He has been the recipient of numerous prizes, including the Los Angeles Times’ Robert Kirsch Award, the BABRA Award for Lifetime Achievement, the National Book Critics Circle Ivan Sandrof Award for Contribution to American Arts and Letters, the American Civil Liberties Union’s Earl Warren Civil Liberties Award. Ferlinghetti was named San Francisco’s Poet Laureate in August 1998.
Lawrence Ferlinghetti is the author of books: A Coney Island of the Mind, Pictures of the Gone World, City Lights Pocket Poets Anthology, Poetry as Insurgent Art, A Far Rockaway of the Heart, Her, Starting from San Francisco, These are My Rivers: New Selected Poems 1955-1993, Wild Dreams of a New Beginning, San Francisco Poems
It was Lawrence Ferlinghetti's first book, and it has been reprinted twenty-one times, having never been out of print. The original edition contained the first twenty-seven poems to which the author has now added eighteen new verses.
Lawrence Ferlinghetti, poet and founder of City Lights Books, author of A Coney Island of the Mind and Pictures of the Gone World, among numerous other books, has been drawing from life since his student days in Paris where he frequented the Academie Julien and where he did his first oil painting.
From the introduction by Lawrence Ferlinghetti:
“Even though some say that an avant-garde in literature no longer exists, the smaller independent publisher is itself still a true avant-garde, its place still out there, scouting the unknown . . . From the beginning, the aim was to publish across the board, avoiding the provincial and the academic . . . I had in mind rather an international, dissident, insurgent ferment . . .”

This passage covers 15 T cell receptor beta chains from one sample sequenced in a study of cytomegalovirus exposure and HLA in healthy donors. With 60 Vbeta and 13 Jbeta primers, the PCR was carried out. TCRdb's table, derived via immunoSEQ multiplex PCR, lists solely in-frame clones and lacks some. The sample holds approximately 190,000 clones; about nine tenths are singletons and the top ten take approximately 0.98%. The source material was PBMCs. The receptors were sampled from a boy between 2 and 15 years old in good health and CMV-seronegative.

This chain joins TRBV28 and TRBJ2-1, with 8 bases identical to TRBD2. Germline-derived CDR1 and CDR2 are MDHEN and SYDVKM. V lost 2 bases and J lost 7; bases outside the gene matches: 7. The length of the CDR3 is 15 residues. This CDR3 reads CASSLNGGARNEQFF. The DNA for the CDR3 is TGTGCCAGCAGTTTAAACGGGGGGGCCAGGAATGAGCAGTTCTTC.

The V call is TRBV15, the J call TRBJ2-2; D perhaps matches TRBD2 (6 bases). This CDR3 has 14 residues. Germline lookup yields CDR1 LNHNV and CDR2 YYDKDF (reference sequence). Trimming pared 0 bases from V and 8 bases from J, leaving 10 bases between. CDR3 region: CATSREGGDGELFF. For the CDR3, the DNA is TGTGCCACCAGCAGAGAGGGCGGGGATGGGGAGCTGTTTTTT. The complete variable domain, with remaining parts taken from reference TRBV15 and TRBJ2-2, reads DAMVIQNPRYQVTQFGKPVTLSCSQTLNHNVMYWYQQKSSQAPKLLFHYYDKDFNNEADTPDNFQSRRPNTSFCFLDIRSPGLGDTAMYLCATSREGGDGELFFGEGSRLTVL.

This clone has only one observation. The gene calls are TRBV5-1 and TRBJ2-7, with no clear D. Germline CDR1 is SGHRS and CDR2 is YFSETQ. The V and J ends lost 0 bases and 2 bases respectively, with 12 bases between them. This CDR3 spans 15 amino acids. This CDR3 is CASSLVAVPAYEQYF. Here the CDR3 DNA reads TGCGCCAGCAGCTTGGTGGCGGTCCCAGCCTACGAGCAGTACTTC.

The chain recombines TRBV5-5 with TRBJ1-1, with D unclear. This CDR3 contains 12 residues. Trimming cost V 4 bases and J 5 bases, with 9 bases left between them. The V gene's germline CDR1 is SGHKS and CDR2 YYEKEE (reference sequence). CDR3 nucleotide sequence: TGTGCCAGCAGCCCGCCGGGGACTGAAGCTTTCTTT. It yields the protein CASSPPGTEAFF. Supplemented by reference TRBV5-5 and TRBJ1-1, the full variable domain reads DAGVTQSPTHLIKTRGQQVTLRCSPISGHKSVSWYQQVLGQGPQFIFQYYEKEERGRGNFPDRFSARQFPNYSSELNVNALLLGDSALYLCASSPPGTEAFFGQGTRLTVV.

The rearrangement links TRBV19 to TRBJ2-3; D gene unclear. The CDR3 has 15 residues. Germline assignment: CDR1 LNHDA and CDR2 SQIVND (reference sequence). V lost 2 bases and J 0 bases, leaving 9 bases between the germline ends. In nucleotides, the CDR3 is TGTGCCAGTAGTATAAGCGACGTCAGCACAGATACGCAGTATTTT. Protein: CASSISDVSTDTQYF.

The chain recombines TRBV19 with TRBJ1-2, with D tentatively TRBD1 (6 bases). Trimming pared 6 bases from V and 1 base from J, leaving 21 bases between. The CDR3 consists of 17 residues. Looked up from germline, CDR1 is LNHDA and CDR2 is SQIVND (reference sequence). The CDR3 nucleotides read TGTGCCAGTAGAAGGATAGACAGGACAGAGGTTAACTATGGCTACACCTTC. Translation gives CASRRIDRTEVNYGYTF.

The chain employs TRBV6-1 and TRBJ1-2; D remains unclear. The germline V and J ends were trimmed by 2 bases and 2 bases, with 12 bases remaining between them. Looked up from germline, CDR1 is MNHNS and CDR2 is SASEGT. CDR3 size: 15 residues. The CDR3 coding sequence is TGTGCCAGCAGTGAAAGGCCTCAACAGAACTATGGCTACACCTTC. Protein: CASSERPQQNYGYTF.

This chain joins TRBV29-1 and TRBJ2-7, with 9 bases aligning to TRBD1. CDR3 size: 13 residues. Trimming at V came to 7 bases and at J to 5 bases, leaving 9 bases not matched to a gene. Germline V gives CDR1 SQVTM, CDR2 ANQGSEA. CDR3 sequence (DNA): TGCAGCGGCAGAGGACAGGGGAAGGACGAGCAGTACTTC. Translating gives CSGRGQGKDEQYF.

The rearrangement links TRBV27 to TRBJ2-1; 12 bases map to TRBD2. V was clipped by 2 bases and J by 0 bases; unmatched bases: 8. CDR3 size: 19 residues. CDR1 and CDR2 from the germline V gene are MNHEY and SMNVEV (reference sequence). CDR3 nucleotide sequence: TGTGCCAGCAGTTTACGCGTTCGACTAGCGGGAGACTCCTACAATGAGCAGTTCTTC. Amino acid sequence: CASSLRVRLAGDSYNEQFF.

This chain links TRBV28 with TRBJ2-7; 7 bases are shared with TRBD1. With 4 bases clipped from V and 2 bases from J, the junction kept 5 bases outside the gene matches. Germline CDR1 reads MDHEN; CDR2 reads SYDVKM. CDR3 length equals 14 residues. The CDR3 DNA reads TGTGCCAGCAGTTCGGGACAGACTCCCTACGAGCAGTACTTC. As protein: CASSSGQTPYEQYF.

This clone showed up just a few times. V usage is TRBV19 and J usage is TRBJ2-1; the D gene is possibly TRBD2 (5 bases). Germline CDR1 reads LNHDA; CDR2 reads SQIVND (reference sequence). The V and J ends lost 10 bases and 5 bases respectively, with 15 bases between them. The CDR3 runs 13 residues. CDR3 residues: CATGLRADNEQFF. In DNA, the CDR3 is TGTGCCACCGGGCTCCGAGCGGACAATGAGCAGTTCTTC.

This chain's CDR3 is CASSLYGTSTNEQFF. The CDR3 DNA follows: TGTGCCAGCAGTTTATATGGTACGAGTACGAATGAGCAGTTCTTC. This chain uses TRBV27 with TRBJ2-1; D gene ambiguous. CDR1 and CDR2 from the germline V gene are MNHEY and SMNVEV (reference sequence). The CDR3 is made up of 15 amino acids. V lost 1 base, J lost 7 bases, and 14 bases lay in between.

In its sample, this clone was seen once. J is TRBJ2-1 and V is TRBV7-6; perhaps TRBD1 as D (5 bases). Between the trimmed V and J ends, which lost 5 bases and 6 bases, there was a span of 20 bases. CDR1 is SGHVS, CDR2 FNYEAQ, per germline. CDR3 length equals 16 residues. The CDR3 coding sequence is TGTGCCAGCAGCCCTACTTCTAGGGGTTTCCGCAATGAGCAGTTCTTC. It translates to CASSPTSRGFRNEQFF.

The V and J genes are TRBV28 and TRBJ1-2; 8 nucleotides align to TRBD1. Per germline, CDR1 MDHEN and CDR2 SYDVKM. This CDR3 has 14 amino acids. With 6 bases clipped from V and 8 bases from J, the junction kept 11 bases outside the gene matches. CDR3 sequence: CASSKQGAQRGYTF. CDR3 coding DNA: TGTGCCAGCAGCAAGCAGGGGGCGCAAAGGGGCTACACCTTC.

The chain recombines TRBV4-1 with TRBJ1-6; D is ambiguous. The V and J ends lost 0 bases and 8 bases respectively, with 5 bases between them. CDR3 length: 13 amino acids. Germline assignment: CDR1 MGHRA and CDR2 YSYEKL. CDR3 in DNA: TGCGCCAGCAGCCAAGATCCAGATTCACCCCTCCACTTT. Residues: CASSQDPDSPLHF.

Includes poetry by:
Lawrence Ferlinghetti, Kenneth Rexroth, Kenneth Patchen, Allen Ginsberg, Marie Ponsot, Denise Levertov, Gregory Corso, Jacques Prévert, Robert Duncan, Jerome Rothenberg, Nicanor Parra, Robert Nichols, Anselm Hollo, Malcolm Lowry, Frank O’Hara, Philip Lamantia, Bob Kaufman, Janine Pommy-Vega, Charles Upton, Pablo Picasso, Robert Bly, Diane di Prima, Jack Kerouac, Andrei Voznesensky, Pete Winslow, Harold Norse, Anne Waldman, Jack Hirschman, Stefan Brect, Peter Orlovsky, Antler, Pier Paolo Pasolini, Ernesto Cardenal, Antonio Porta, Adam Cornford, La Loca, Vladimir Mayakovsky, Daisy Zamora, Rosario Murillo, and Alberto Blanco.
Being thus very far from the kind of novels produced by Ferlinghetti's immediate contemporaries (whether Beat or academic) this book has met with little but bafflement among American critics. With well over 50,000 now in print Her nevertheless continues to make its own way.
Who Are We Now? (1976), the first half of Wild Dreams, takes a long poetic look at the cultural fallout of a more radical time. This probing of the changes in the American psyche through the 1970s is carried forward in the second part, Landscapes of Living Dying (1979)—a work originally hailed by Library Journal as "Ferlinghetti's strongest work since his 1957 A Coney Island of the Mind. . . . [He] pursues his disheveled muse with the innocent passion of a young beatnik, hiding his authentic erudition behind a comfortable guise of spontaneous composition."
Lawrence Ferlinghetti is a bookman, painter and author of poetry, fiction, essays and plays. His most recent books are How to Paint Sunlight (poetry) and Love in the Days of Rage (fiction).